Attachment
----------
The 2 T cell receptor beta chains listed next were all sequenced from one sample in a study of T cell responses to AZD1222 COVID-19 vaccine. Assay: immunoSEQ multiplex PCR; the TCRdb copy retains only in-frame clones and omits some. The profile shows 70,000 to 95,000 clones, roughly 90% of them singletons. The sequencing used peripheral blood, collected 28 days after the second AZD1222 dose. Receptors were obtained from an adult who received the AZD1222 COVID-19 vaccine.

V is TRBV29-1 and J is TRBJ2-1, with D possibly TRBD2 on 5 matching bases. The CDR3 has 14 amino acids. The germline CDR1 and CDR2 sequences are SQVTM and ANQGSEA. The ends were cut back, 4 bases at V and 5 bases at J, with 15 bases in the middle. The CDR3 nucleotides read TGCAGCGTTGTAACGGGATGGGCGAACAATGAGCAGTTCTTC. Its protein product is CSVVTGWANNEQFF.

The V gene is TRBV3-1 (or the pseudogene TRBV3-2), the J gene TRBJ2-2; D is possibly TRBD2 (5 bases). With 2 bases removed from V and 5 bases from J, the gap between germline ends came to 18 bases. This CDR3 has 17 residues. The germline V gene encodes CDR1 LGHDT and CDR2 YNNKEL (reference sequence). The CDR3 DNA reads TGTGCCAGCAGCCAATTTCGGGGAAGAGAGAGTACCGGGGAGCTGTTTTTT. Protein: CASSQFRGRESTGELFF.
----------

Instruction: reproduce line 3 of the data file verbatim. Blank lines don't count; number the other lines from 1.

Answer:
The V gene is TRBV3-1 (or the pseudogene TRBV3-2), the J gene TRBJ2-2; D is possibly TRBD2 (5 bases). With 2 bases removed from V and 5 bases from J, the gap between germline ends came to 18 bases. This CDR3 has 17 residues. The germline V gene encodes CDR1 LGHDT and CDR2 YNNKEL (reference sequence). The CDR3 DNA reads TGTGCCAGCAGCCAATTTCGGGGAAGAGAGAGTACCGGGGAGCTGTTTTTT. Protein: CASSQFRGRESTGELFF.